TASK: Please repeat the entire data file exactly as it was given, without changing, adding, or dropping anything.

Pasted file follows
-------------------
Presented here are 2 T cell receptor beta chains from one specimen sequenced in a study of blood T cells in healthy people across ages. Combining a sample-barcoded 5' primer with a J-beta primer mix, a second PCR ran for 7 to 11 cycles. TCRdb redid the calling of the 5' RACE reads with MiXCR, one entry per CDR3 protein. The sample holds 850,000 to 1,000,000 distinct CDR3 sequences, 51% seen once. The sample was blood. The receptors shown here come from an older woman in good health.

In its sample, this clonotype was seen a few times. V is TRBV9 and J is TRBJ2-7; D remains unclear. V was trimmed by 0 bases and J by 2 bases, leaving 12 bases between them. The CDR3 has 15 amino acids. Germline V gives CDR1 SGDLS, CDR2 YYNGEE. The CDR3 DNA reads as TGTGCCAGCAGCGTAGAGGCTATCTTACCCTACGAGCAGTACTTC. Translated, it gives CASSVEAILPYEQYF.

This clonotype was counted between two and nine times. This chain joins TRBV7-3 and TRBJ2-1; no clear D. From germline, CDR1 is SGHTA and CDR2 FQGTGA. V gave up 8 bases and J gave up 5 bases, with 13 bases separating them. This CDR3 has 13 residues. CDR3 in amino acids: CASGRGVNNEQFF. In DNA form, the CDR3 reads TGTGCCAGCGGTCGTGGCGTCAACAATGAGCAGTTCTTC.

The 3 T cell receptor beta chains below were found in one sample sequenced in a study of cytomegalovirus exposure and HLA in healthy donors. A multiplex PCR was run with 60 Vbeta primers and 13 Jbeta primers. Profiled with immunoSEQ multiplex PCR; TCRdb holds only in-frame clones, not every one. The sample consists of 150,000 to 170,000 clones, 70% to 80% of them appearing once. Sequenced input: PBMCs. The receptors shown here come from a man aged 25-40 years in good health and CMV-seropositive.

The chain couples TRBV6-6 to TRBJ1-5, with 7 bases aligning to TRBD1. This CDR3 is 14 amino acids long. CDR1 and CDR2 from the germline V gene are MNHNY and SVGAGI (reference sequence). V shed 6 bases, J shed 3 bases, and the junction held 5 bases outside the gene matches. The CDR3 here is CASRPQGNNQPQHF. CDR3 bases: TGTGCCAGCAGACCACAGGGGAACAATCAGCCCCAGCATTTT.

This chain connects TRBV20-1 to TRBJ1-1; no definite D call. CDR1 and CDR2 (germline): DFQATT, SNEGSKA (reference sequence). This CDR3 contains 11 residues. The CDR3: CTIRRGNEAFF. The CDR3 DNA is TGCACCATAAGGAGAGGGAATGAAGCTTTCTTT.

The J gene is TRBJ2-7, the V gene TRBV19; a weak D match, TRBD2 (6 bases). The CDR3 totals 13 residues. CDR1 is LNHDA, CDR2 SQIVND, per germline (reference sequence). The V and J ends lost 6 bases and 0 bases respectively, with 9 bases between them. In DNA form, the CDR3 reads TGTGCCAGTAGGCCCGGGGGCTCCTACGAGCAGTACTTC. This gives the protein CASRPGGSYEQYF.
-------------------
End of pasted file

Presented here are 2 T cell receptor beta chains from one specimen sequenced in a study of blood T cells in healthy people across ages. Combining a sample-barcoded 5' primer with a J-beta primer mix, a second PCR ran for 7 to 11 cycles. TCRdb redid the calling of the 5' RACE reads with MiXCR, one entry per CDR3 protein. The sample holds 850,000 to 1,000,000 distinct CDR3 sequences, 51% seen once. The sample was blood. The receptors shown here come from an older woman in good health.

In its sample, this clonotype was seen a few times. V is TRBV9 and J is TRBJ2-7; D remains unclear. V was trimmed by 0 bases and J by 2 bases, leaving 12 bases between them. The CDR3 has 15 amino acids. Germline V gives CDR1 SGDLS, CDR2 YYNGEE. The CDR3 DNA reads as TGTGCCAGCAGCGTAGAGGCTATCTTACCCTACGAGCAGTACTTC. Translated, it gives CASSVEAILPYEQYF.

This clonotype was counted between two and nine times. This chain joins TRBV7-3 and TRBJ2-1; no clear D. From germline, CDR1 is SGHTA and CDR2 FQGTGA. V gave up 8 bases and J gave up 5 bases, with 13 bases separating them. This CDR3 has 13 residues. CDR3 in amino acids: CASGRGVNNEQFF. In DNA form, the CDR3 reads TGTGCCAGCGGTCGTGGCGTCAACAATGAGCAGTTCTTC.

The 3 T cell receptor beta chains below were found in one sample sequenced in a study of cytomegalovirus exposure and HLA in healthy donors. A multiplex PCR was run with 60 Vbeta primers and 13 Jbeta primers. Profiled with immunoSEQ multiplex PCR; TCRdb holds only in-frame clones, not every one. The sample consists of 150,000 to 170,000 clones, 70% to 80% of them appearing once. Sequenced input: PBMCs. The receptors shown here come from a man aged 25-40 years in good health and CMV-seropositive.

The chain couples TRBV6-6 to TRBJ1-5, with 7 bases aligning to TRBD1. This CDR3 is 14 amino acids long. CDR1 and CDR2 from the germline V gene are MNHNY and SVGAGI (reference sequence). V shed 6 bases, J shed 3 bases, and the junction held 5 bases outside the gene matches. The CDR3 here is CASRPQGNNQPQHF. CDR3 bases: TGTGCCAGCAGACCACAGGGGAACAATCAGCCCCAGCATTTT.

This chain connects TRBV20-1 to TRBJ1-1; no definite D call. CDR1 and CDR2 (germline): DFQATT, SNEGSKA (reference sequence). This CDR3 contains 11 residues. The CDR3: CTIRRGNEAFF. The CDR3 DNA is TGCACCATAAGGAGAGGGAATGAAGCTTTCTTT.

The J gene is TRBJ2-7, the V gene TRBV19; a weak D match, TRBD2 (6 bases). The CDR3 totals 13 residues. CDR1 is LNHDA, CDR2 SQIVND, per germline (reference sequence). The V and J ends lost 6 bases and 0 bases respectively, with 9 bases between them. In DNA form, the CDR3 reads TGTGCCAGTAGGCCCGGGGGCTCCTACGAGCAGTACTTC. This gives the protein CASRPGGSYEQYF.